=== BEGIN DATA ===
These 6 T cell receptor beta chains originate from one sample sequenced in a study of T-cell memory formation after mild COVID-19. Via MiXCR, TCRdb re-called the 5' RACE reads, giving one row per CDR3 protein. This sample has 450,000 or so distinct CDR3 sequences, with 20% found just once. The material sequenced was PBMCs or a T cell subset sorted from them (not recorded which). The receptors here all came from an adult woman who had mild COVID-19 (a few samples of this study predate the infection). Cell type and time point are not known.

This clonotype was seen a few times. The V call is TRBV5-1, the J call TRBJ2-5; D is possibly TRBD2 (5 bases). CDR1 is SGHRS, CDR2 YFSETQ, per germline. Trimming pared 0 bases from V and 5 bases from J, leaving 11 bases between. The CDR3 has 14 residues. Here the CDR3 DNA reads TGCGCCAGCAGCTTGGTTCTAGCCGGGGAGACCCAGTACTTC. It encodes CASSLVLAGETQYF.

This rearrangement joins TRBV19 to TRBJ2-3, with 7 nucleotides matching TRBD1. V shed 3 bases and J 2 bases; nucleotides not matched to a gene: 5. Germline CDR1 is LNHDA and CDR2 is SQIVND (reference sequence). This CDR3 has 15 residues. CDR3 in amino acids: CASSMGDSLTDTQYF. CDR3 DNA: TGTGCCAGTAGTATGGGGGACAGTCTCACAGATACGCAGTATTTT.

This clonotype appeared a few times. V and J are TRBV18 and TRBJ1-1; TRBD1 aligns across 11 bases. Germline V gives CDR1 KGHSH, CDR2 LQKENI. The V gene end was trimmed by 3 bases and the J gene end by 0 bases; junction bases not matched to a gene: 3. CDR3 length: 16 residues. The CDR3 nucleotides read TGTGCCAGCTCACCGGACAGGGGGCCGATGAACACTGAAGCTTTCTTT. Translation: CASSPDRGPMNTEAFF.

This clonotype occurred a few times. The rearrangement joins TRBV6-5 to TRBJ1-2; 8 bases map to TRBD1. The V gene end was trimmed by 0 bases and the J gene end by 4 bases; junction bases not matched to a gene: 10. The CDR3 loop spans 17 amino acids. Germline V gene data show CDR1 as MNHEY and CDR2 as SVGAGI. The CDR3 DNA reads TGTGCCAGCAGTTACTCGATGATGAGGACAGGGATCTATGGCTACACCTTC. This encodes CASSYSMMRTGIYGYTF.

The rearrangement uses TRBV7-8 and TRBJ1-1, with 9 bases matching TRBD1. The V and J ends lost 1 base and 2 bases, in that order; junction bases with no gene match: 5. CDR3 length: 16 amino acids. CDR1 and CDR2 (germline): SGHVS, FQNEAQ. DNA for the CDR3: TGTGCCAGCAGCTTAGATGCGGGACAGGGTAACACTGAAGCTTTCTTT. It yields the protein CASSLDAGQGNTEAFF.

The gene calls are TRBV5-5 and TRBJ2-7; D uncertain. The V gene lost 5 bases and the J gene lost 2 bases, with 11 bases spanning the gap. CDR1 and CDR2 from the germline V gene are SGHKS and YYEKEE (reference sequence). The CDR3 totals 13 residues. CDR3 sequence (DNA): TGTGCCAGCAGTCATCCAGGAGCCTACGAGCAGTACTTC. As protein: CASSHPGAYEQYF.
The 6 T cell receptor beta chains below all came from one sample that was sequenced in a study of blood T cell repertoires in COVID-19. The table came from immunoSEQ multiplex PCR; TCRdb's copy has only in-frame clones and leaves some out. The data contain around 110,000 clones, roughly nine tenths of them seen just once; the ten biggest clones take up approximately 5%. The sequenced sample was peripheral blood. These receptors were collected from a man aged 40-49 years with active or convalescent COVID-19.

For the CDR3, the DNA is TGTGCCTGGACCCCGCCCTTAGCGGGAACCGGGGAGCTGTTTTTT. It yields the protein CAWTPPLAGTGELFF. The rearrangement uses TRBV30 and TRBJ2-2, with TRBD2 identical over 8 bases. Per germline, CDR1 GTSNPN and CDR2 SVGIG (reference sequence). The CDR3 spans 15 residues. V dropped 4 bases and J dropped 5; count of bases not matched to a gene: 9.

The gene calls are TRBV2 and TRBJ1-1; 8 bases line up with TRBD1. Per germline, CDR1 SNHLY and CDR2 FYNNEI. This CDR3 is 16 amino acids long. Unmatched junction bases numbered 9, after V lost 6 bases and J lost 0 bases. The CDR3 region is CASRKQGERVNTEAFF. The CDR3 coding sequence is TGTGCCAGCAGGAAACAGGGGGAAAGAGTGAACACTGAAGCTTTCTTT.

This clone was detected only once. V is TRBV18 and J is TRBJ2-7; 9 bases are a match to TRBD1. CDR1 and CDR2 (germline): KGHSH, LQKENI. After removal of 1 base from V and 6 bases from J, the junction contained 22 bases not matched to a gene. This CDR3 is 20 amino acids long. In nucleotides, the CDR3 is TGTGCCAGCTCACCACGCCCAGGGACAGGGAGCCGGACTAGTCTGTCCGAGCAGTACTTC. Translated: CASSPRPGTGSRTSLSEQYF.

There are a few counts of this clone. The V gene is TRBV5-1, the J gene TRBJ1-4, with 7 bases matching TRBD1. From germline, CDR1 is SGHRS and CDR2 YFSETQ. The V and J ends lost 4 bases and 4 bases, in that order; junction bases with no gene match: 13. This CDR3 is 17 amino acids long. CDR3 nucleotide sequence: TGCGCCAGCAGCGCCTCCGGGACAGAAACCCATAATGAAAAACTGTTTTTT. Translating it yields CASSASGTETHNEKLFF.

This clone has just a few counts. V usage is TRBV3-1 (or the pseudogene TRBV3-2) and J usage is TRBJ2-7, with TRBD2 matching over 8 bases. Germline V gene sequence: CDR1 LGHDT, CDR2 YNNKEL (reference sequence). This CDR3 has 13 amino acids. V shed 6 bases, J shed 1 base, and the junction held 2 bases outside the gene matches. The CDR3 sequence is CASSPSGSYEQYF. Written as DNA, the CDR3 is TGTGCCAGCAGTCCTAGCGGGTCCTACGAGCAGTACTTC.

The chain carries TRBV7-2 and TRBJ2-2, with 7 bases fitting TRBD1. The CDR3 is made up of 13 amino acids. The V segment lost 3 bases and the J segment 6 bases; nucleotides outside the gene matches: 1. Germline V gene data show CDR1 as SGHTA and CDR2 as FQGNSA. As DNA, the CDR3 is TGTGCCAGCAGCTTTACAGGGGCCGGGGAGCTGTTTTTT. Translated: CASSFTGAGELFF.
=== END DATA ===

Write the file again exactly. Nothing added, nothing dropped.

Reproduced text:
These 6 T cell receptor beta chains originate from one sample sequenced in a study of T-cell memory formation after mild COVID-19. Via MiXCR, TCRdb re-called the 5' RACE reads, giving one row per CDR3 protein. This sample has 450,000 or so distinct CDR3 sequences, with 20% found just once. The material sequenced was PBMCs or a T cell subset sorted from them (not recorded which). The receptors here all came from an adult woman who had mild COVID-19 (a few samples of this study predate the infection). Cell type and time point are not known.

This clonotype was seen a few times. The V call is TRBV5-1, the J call TRBJ2-5; D is possibly TRBD2 (5 bases). CDR1 is SGHRS, CDR2 YFSETQ, per germline. Trimming pared 0 bases from V and 5 bases from J, leaving 11 bases between. The CDR3 has 14 residues. Here the CDR3 DNA reads TGCGCCAGCAGCTTGGTTCTAGCCGGGGAGACCCAGTACTTC. It encodes CASSLVLAGETQYF.

This rearrangement joins TRBV19 to TRBJ2-3, with 7 nucleotides matching TRBD1. V shed 3 bases and J 2 bases; nucleotides not matched to a gene: 5. Germline CDR1 is LNHDA and CDR2 is SQIVND (reference sequence). This CDR3 has 15 residues. CDR3 in amino acids: CASSMGDSLTDTQYF. CDR3 DNA: TGTGCCAGTAGTATGGGGGACAGTCTCACAGATACGCAGTATTTT.

This clonotype appeared a few times. V and J are TRBV18 and TRBJ1-1; TRBD1 aligns across 11 bases. Germline V gives CDR1 KGHSH, CDR2 LQKENI. The V gene end was trimmed by 3 bases and the J gene end by 0 bases; junction bases not matched to a gene: 3. CDR3 length: 16 residues. The CDR3 nucleotides read TGTGCCAGCTCACCGGACAGGGGGCCGATGAACACTGAAGCTTTCTTT. Translation: CASSPDRGPMNTEAFF.

This clonotype occurred a few times. The rearrangement joins TRBV6-5 to TRBJ1-2; 8 bases map to TRBD1. The V gene end was trimmed by 0 bases and the J gene end by 4 bases; junction bases not matched to a gene: 10. The CDR3 loop spans 17 amino acids. Germline V gene data show CDR1 as MNHEY and CDR2 as SVGAGI. The CDR3 DNA reads TGTGCCAGCAGTTACTCGATGATGAGGACAGGGATCTATGGCTACACCTTC. This encodes CASSYSMMRTGIYGYTF.

The rearrangement uses TRBV7-8 and TRBJ1-1, with 9 bases matching TRBD1. The V and J ends lost 1 base and 2 bases, in that order; junction bases with no gene match: 5. CDR3 length: 16 amino acids. CDR1 and CDR2 (germline): SGHVS, FQNEAQ. DNA for the CDR3: TGTGCCAGCAGCTTAGATGCGGGACAGGGTAACACTGAAGCTTTCTTT. It yields the protein CASSLDAGQGNTEAFF.

The gene calls are TRBV5-5 and TRBJ2-7; D uncertain. The V gene lost 5 bases and the J gene lost 2 bases, with 11 bases spanning the gap. CDR1 and CDR2 from the germline V gene are SGHKS and YYEKEE (reference sequence). The CDR3 totals 13 residues. CDR3 sequence (DNA): TGTGCCAGCAGTCATCCAGGAGCCTACGAGCAGTACTTC. As protein: CASSHPGAYEQYF.
The 6 T cell receptor beta chains below all came from one sample that was sequenced in a study of blood T cell repertoires in COVID-19. The table came from immunoSEQ multiplex PCR; TCRdb's copy has only in-frame clones and leaves some out. The data contain around 110,000 clones, roughly nine tenths of them seen just once; the ten biggest clones take up approximately 5%. The sequenced sample was peripheral blood. These receptors were collected from a man aged 40-49 years with active or convalescent COVID-19.

For the CDR3, the DNA is TGTGCCTGGACCCCGCCCTTAGCGGGAACCGGGGAGCTGTTTTTT. It yields the protein CAWTPPLAGTGELFF. The rearrangement uses TRBV30 and TRBJ2-2, with TRBD2 identical over 8 bases. Per germline, CDR1 GTSNPN and CDR2 SVGIG (reference sequence). The CDR3 spans 15 residues. V dropped 4 bases and J dropped 5; count of bases not matched to a gene: 9.

The gene calls are TRBV2 and TRBJ1-1; 8 bases line up with TRBD1. Per germline, CDR1 SNHLY and CDR2 FYNNEI. This CDR3 is 16 amino acids long. Unmatched junction bases numbered 9, after V lost 6 bases and J lost 0 bases. The CDR3 region is CASRKQGERVNTEAFF. The CDR3 coding sequence is TGTGCCAGCAGGAAACAGGGGGAAAGAGTGAACACTGAAGCTTTCTTT.

This clone was detected only once. V is TRBV18 and J is TRBJ2-7; 9 bases are a match to TRBD1. CDR1 and CDR2 (germline): KGHSH, LQKENI. After removal of 1 base from V and 6 bases from J, the junction contained 22 bases not matched to a gene. This CDR3 is 20 amino acids long. In nucleotides, the CDR3 is TGTGCCAGCTCACCACGCCCAGGGACAGGGAGCCGGACTAGTCTGTCCGAGCAGTACTTC. Translated: CASSPRPGTGSRTSLSEQYF.

There are a few counts of this clone. The V gene is TRBV5-1, the J gene TRBJ1-4, with 7 bases matching TRBD1. From germline, CDR1 is SGHRS and CDR2 YFSETQ. The V and J ends lost 4 bases and 4 bases, in that order; junction bases with no gene match: 13. This CDR3 is 17 amino acids long. CDR3 nucleotide sequence: TGCGCCAGCAGCGCCTCCGGGACAGAAACCCATAATGAAAAACTGTTTTTT. Translating it yields CASSASGTETHNEKLFF.

This clone has just a few counts. V usage is TRBV3-1 (or the pseudogene TRBV3-2) and J usage is TRBJ2-7, with TRBD2 matching over 8 bases. Germline V gene sequence: CDR1 LGHDT, CDR2 YNNKEL (reference sequence). This CDR3 has 13 amino acids. V shed 6 bases, J shed 1 base, and the junction held 2 bases outside the gene matches. The CDR3 sequence is CASSPSGSYEQYF. Written as DNA, the CDR3 is TGTGCCAGCAGTCCTAGCGGGTCCTACGAGCAGTACTTC.

The chain carries TRBV7-2 and TRBJ2-2, with 7 bases fitting TRBD1. The CDR3 is made up of 13 amino acids. The V segment lost 3 bases and the J segment 6 bases; nucleotides outside the gene matches: 1. Germline V gene data show CDR1 as SGHTA and CDR2 as FQGNSA. As DNA, the CDR3 is TGTGCCAGCAGCTTTACAGGGGCCGGGGAGCTGTTTTTT. Translated: CASSFTGAGELFF.